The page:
What should be our role in our children’s life?
There’s a well-spread philosophy on children's education defending that parents should act as such, not as friends of their kids.
The logic behind this thought is that our children should see us as an educator, an authority figure, not as a buddy.
This doesn’t necessarily mean a military kind of environment, but the parent-child relationship must have well-defined boundaries and kids should obey their parents because… well, just because.
I get it, our kids will have thousands of friends throughout their lives, but only one set of parents (hopefully), and it’s up to us to educate them in a way they may become extraordinary adults.
But is this really the best way to do it? Or, at least, the only way?
I don’t think so.
I find the whole assumption that parents should be “only” educators very restrictive.
I’m the father of a 7-year-old boy and yes, I need to educate him well and I can’t always be the pall who lets him do whatever he wants to do, or I’ll just spoil him and make an annoying brat of him.
But more important than being one of the persons that impose rules, I want to be his friend.
I want him to trust me and I want to trust him, so we may be there for each other any time we need.
I want him to know that people can be kind without selfish intentions, that it is ok to open our hearts and talk about our fears and dreams, or just to tell how boring it was the day at school.
“Today was the worst day ever!” he frequently claims, justifying that statement with the fact that the dessert served at school was an orange or that they weren’t allowed to play outside because it was raining…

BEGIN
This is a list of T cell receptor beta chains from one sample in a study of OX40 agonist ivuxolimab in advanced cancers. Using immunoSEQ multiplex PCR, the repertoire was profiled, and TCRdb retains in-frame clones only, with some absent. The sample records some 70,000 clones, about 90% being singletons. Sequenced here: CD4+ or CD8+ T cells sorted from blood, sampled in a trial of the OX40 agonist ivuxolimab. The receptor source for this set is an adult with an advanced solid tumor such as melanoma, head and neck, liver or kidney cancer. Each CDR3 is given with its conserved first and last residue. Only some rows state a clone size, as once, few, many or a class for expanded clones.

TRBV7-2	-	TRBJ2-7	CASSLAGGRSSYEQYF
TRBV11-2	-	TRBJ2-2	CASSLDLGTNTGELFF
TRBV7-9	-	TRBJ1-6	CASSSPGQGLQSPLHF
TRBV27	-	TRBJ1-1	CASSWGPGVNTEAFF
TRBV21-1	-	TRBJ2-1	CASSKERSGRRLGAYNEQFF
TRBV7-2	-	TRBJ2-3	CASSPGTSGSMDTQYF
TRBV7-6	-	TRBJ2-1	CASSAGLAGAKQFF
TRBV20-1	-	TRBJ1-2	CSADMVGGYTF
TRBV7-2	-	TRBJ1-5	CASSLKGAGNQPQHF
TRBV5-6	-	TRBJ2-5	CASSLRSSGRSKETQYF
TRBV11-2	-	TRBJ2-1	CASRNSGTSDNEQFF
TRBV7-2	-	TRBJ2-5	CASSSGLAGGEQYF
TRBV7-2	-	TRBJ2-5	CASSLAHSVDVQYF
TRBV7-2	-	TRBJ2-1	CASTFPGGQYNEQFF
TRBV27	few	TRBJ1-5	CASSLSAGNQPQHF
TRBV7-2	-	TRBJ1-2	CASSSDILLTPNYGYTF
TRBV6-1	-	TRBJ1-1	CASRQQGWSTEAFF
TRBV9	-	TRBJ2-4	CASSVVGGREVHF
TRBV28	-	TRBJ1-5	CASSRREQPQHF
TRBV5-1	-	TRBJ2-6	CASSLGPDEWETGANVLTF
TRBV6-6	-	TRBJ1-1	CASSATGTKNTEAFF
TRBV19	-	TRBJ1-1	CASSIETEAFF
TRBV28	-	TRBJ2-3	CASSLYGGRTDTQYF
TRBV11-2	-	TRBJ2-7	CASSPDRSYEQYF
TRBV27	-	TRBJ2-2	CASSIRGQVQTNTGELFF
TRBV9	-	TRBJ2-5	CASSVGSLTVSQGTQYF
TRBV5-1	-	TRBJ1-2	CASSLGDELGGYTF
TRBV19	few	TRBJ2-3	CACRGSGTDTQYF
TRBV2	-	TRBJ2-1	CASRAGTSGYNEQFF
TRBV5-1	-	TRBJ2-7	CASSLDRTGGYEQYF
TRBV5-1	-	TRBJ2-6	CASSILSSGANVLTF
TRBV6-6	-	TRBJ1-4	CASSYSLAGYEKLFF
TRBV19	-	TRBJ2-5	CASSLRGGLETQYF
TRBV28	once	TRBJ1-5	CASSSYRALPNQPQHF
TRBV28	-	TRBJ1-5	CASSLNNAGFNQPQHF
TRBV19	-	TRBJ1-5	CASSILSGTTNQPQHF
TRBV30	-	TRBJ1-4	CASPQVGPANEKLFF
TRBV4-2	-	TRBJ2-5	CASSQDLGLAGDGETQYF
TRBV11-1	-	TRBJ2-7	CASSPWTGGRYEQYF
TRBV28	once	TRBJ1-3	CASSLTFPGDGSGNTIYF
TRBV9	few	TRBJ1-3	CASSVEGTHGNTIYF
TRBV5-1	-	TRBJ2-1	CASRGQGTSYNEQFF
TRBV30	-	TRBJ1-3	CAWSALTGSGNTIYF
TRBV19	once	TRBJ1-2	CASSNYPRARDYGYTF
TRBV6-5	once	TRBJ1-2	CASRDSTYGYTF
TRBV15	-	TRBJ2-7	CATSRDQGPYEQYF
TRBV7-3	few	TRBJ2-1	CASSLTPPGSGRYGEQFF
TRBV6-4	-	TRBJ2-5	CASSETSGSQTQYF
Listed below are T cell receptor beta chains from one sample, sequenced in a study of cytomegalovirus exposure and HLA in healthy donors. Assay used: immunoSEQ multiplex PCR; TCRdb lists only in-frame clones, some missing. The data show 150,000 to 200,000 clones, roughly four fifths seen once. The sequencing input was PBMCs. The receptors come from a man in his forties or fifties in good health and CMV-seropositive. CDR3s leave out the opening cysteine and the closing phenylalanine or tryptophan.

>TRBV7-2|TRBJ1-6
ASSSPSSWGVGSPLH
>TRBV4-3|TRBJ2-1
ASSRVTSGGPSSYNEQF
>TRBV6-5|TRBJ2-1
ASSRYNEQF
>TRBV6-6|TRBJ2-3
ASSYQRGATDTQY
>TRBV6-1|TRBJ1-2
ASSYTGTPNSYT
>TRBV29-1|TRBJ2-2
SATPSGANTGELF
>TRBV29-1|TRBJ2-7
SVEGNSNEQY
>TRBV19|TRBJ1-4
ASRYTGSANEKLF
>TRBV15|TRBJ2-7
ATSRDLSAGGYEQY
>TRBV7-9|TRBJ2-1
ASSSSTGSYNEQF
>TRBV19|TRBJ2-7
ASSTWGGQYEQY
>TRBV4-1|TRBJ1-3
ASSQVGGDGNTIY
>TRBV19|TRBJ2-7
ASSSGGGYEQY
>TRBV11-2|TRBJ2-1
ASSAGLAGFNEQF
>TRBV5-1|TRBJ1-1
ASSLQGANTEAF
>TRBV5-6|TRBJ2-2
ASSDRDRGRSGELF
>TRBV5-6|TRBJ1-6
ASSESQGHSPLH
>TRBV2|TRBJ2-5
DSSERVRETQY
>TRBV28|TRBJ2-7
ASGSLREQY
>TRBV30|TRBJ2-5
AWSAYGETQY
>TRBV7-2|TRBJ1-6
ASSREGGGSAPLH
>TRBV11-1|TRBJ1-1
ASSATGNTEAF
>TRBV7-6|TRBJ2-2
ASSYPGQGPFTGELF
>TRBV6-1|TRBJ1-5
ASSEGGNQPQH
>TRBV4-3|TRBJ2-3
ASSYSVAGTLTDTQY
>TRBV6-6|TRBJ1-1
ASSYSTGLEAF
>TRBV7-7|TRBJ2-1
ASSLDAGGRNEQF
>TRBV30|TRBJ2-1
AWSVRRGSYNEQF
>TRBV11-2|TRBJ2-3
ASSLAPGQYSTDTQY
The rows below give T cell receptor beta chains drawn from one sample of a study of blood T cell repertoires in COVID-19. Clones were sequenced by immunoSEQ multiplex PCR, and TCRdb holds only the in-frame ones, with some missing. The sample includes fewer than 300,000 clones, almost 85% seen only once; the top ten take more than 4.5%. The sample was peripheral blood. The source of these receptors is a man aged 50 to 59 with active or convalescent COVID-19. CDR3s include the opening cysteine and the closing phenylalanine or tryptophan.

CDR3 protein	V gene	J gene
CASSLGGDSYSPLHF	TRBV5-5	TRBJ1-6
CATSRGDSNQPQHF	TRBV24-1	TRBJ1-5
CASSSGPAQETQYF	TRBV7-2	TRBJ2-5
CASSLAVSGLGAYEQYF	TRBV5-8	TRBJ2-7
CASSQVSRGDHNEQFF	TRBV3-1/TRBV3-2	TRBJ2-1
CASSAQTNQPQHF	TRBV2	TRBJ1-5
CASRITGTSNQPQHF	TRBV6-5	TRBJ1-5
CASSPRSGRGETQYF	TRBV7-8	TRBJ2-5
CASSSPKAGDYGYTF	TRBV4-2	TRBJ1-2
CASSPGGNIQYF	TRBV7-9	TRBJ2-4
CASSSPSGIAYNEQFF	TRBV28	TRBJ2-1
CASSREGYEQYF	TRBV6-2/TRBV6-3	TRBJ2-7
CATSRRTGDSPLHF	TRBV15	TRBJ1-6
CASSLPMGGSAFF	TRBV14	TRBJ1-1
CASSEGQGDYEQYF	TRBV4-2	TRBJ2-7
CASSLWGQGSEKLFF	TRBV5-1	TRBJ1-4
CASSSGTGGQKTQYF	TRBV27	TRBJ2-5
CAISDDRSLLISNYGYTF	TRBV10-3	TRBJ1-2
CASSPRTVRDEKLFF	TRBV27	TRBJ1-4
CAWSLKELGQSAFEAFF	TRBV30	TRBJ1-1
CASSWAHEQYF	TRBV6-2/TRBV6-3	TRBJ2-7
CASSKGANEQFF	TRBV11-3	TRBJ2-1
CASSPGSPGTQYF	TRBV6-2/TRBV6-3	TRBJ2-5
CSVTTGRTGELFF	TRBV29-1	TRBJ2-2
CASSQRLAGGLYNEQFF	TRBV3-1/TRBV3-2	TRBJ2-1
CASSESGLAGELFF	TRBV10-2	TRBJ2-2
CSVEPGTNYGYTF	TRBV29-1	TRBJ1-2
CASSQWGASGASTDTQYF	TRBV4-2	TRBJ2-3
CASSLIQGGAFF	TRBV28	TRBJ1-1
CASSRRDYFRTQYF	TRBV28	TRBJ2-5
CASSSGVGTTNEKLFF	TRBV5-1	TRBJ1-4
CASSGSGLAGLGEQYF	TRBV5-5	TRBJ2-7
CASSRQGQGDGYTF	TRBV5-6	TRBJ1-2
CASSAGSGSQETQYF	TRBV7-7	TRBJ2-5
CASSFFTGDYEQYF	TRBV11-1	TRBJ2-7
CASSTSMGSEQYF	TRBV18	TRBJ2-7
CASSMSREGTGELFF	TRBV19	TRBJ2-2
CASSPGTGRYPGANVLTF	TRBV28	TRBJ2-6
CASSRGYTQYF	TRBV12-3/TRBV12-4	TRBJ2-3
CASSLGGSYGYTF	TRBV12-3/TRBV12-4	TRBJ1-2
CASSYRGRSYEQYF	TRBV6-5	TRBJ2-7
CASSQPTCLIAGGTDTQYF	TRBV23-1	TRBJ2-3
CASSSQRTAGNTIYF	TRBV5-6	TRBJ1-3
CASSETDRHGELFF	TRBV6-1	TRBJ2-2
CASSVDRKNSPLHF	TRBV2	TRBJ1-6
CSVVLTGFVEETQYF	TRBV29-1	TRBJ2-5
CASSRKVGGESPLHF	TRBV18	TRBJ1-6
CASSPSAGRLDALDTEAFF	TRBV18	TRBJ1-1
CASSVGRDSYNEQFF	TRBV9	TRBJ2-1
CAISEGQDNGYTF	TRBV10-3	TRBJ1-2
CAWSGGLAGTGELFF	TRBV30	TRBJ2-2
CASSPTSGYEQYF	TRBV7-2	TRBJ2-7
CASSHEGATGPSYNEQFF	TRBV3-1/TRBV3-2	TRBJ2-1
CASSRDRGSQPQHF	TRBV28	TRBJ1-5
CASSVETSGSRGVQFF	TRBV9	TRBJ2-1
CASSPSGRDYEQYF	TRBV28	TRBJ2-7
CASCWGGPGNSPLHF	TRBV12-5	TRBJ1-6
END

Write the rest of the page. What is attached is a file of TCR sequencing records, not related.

What is the best response as a father to this?
Should I reprimand him for not having the slightest idea of how privilege he is for having plenty of food to choose from or that he should be thankful for being in school instead of being working at some factory somewhere else?
Or should I try to understand that he is seven years old and that every event that takes place in his still short life has a far greater impact on his eyes than on an adult's?
He doesn’t have to worry about bills and politics, with stupid bosses and traffic jams, with insurances and high cholesterol, so when he’s getting an orange for dessert at school and he doesn’t like oranges, of course, it is a bad day!
By acknowledging that and being understanding about it, I believe I’m raising trust between us, building a foundation that will make me someone he can talk to whenever he may feel the need, when “bigger” problems start to come up.
So, will he grow up to be an ungrateful jerk if I agree that “orange day” sucks? I don’t think so!
On the contrary. By seeing me as someone that is on his side he’ll be more receptive to hear my advice!
“Yeah, too bad they served oranges today, but hey, at least you had lunch, and tomorrow they might serve pears or bananas, and you love those, right?”
I won’t restrict my role in his life to an authority figure, I want to be more than that and I believe I’ll be able to be a good parent and a good friend.
And who said that friends can’t make us a better person? I think that a true friend is exactly someone that has a positive impact on our lives and helps us to become a better version of ourselves so that’s what I’ll work for throughout his life, to help him become the best he can be because after all, I’m not raising a child, I’m raising an adult, and that is a long-term task.
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